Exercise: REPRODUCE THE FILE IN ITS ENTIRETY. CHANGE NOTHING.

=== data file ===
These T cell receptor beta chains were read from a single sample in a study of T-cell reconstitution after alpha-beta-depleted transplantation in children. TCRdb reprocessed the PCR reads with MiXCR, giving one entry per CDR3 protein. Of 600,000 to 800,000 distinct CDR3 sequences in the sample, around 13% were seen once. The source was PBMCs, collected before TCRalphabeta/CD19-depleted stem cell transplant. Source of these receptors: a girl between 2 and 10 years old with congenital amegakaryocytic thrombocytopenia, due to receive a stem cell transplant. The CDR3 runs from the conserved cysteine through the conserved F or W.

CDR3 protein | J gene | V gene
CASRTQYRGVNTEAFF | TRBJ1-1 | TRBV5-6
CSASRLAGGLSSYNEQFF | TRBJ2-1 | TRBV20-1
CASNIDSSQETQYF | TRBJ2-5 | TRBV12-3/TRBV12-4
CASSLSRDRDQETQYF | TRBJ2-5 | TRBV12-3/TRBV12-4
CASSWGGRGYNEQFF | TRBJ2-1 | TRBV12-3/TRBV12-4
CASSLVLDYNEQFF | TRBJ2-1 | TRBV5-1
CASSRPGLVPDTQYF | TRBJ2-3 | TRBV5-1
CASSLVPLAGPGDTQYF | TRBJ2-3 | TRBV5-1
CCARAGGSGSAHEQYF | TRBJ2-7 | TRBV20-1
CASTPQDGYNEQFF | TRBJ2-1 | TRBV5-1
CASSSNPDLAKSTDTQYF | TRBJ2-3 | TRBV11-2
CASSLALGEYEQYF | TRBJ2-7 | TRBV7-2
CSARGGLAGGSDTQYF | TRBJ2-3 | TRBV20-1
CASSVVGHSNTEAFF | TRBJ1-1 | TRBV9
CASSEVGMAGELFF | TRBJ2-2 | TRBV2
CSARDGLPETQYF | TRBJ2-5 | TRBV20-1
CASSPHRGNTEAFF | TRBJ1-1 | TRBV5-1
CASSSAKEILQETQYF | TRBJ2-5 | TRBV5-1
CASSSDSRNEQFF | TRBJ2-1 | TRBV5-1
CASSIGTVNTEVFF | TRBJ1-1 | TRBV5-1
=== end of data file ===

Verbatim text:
These T cell receptor beta chains were read from a single sample in a study of T-cell reconstitution after alpha-beta-depleted transplantation in children. TCRdb reprocessed the PCR reads with MiXCR, giving one entry per CDR3 protein. Of 600,000 to 800,000 distinct CDR3 sequences in the sample, around 13% were seen once. The source was PBMCs, collected before TCRalphabeta/CD19-depleted stem cell transplant. Source of these receptors: a girl between 2 and 10 years old with congenital amegakaryocytic thrombocytopenia, due to receive a stem cell transplant. The CDR3 runs from the conserved cysteine through the conserved F or W.

CDR3 protein | J gene | V gene
CASRTQYRGVNTEAFF | TRBJ1-1 | TRBV5-6
CSASRLAGGLSSYNEQFF | TRBJ2-1 | TRBV20-1
CASNIDSSQETQYF | TRBJ2-5 | TRBV12-3/TRBV12-4
CASSLSRDRDQETQYF | TRBJ2-5 | TRBV12-3/TRBV12-4
CASSWGGRGYNEQFF | TRBJ2-1 | TRBV12-3/TRBV12-4
CASSLVLDYNEQFF | TRBJ2-1 | TRBV5-1
CASSRPGLVPDTQYF | TRBJ2-3 | TRBV5-1
CASSLVPLAGPGDTQYF | TRBJ2-3 | TRBV5-1
CCARAGGSGSAHEQYF | TRBJ2-7 | TRBV20-1
CASTPQDGYNEQFF | TRBJ2-1 | TRBV5-1
CASSSNPDLAKSTDTQYF | TRBJ2-3 | TRBV11-2
CASSLALGEYEQYF | TRBJ2-7 | TRBV7-2
CSARGGLAGGSDTQYF | TRBJ2-3 | TRBV20-1
CASSVVGHSNTEAFF | TRBJ1-1 | TRBV9
CASSEVGMAGELFF | TRBJ2-2 | TRBV2
CSARDGLPETQYF | TRBJ2-5 | TRBV20-1
CASSPHRGNTEAFF | TRBJ1-1 | TRBV5-1
CASSSAKEILQETQYF | TRBJ2-5 | TRBV5-1
CASSSDSRNEQFF | TRBJ2-1 | TRBV5-1
CASSIGTVNTEVFF | TRBJ1-1 | TRBV5-1